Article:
Thursday 22 February 2018

Morsi 'plotted with Hamas' during Egypt's 2011 uprising

Demonstraters in Tahrir Square, Cairo. Ed Giles/Getty
Demonstraters in Tahrir Square, Cairo. Ed Giles/Getty

Ruth Sherlock Cairo

Egypt's rulers have accused Mohammed Morsi, the deposed president, of conspiring with the Palestinian Islamist movement Hamas and plotting to attack police stations during the country's revolution two years ago.

The announcement, which could pave the way for formal charges, was the first word on Mr Morsi's legal status since he was deposed by the military on July 3. A judicial order disclosed the alleged charges against him and said he should be detained for 15 days for investigation.

The central accusation was one of conspiring with Hamas during the 2011 uprising against Hosni Mubarak's regime to "carry out anti-state acts, attacking police stations and army officers and storming prisons".

Mr Morsi escaped from a prison outside Cairo during the uprising. The first democratically elected leader in Egypt's history is accused of "enabling inmates to flee, including himself, as well as premeditated killing of officers, soldiers and prisoners".

The Muslim Brotherhood denied the charges, calling them politically motivated.

Bahy Eldin Hassan, of the Cairo Institute for Human Rights Studies, said the charges were being made for political ends. "There are many questions surrounding events that happened during the 2011 revolution. The parties which hold this information don't provide it unless it is for their own interest, as what is happening in Morsi's case," he said.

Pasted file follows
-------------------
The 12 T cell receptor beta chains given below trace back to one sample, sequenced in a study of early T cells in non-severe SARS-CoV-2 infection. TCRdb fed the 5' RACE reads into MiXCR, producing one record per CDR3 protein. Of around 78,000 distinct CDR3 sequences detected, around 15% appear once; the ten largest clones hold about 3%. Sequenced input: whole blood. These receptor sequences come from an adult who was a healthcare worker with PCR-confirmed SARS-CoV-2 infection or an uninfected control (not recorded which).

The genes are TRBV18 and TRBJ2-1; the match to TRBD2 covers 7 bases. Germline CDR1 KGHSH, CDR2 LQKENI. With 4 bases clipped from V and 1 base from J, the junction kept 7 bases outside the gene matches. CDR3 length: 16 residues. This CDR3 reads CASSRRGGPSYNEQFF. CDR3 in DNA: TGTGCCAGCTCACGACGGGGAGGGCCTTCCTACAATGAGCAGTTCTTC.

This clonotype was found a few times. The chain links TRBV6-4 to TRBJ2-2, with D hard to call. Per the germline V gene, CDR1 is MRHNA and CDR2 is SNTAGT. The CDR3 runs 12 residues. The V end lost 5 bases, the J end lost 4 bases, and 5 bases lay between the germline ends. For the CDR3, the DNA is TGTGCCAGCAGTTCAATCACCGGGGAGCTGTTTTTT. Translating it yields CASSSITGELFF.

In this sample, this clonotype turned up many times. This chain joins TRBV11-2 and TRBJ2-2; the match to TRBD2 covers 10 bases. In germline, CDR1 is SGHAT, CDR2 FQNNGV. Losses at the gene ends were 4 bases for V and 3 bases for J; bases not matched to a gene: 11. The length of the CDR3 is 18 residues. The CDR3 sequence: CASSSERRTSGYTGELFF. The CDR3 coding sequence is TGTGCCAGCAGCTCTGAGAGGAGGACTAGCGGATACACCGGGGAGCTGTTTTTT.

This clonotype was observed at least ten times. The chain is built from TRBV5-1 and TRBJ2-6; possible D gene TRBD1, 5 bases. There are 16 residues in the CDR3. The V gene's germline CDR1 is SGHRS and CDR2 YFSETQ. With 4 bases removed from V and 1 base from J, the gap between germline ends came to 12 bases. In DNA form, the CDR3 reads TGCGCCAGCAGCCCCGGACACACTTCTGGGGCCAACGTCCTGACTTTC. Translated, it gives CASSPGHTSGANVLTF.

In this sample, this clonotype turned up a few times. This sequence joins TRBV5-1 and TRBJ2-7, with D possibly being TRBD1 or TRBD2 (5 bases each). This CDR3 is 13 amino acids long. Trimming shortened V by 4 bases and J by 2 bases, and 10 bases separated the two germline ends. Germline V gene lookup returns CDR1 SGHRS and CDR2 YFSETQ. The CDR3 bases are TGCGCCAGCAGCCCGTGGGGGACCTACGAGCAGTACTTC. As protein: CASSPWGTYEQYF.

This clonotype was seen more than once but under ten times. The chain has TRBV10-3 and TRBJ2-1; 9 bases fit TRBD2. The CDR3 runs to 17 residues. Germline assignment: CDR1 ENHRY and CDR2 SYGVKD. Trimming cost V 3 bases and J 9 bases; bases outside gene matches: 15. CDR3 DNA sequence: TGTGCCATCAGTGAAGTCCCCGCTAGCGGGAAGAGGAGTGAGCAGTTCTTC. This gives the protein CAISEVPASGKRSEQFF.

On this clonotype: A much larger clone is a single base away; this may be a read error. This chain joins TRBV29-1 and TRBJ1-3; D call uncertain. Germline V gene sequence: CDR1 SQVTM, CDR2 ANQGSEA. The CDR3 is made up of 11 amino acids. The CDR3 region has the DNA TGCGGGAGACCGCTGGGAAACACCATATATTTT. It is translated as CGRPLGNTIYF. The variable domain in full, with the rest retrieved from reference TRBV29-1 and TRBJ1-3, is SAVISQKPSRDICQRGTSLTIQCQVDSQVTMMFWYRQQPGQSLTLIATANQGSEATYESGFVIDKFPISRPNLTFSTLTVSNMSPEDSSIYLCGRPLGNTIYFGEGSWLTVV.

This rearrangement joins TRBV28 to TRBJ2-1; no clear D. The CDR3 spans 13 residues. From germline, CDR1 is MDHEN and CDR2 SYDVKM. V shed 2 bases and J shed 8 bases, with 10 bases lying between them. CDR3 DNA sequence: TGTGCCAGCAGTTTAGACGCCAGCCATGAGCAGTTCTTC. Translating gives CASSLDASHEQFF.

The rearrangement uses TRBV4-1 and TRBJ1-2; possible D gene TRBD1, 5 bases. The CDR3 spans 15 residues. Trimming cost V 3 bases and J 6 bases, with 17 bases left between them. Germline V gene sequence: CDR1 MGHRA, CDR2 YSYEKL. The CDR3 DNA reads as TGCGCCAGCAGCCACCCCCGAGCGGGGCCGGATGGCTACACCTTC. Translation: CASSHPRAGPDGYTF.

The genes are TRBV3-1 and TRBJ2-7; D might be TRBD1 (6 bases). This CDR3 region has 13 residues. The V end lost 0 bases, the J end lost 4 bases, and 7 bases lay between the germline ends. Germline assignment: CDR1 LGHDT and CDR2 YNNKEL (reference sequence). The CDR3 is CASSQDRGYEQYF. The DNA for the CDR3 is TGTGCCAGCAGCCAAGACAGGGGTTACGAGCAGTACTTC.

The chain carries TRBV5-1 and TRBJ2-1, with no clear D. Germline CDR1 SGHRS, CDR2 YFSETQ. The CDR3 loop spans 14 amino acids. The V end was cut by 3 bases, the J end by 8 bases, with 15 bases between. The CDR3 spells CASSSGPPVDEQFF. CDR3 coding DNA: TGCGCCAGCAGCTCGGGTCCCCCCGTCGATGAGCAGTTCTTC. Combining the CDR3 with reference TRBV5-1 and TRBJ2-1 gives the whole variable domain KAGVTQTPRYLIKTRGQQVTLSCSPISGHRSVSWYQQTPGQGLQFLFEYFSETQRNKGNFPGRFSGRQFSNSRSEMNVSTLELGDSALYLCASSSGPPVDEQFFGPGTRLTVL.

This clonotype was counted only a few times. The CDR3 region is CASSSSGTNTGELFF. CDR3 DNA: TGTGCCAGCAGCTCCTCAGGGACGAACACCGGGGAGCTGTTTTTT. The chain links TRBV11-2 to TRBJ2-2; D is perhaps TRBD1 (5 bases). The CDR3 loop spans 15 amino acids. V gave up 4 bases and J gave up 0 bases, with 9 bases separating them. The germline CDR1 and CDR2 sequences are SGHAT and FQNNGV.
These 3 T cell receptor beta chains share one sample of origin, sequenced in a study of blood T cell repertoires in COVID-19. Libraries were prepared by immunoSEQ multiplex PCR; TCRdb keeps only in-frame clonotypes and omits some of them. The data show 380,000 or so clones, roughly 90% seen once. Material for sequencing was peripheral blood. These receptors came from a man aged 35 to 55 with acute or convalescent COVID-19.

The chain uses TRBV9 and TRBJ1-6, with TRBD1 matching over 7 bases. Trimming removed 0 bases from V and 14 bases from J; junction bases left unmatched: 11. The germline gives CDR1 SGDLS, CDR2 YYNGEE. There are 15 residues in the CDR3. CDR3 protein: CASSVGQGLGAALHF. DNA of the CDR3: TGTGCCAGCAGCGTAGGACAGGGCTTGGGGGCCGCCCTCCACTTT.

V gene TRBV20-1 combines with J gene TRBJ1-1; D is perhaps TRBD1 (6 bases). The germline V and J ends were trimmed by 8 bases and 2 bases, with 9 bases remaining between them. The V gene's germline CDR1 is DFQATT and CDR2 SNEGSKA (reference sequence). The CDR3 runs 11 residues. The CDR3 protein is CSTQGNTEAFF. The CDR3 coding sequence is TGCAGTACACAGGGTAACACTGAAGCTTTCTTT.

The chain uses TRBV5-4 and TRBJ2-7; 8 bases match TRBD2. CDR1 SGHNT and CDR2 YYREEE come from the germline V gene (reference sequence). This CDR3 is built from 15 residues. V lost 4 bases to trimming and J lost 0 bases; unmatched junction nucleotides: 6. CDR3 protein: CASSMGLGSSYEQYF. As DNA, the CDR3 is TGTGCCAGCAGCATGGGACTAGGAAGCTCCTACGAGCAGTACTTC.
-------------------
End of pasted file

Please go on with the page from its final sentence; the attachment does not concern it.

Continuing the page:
The development came as supporters of the army and of Mr Morsi prepared for mass demonstrations in response to a call by General Abdulfattah al-Sisi, the defence minister, for the public to rally in support of the army's "mandate" to confront "violence and terrorism".


In a message entitled the "last chance", the army gave Mr Morsi's Muslim Brotherhood a 48-hour deadline, expiring today, to end protests and work with the new interim government, or face "consequences".

Mr Morsi's supporters interpreted the statement and the call for popular rallies as a direct threat.

"If working with Hamas and the other charges were a problem, why was his nomination for (the) presidency accepted?," said Mohammed Alaa (26), an engineer outside Cairo University.

During the past month, some Egyptian news channels have depicted the Muslim Brotherhood and its allies as hate-inciting terrorists and a threat to social order, despite the fact that most of the dead in recent clashes have been Muslim Brotherhood supporters.

Abdul Rahman Yousef, a political activist, said Mr Morsi's supporters and the army had left Egypt deeply damaged for decades to come. "I feel there is intention for confrontation," said Mr Yousef. "This will deepen the cracks in our society. Never before in Egyptian history, have its people been so divided." (© Daily Telegraph, London)

Irish Independent

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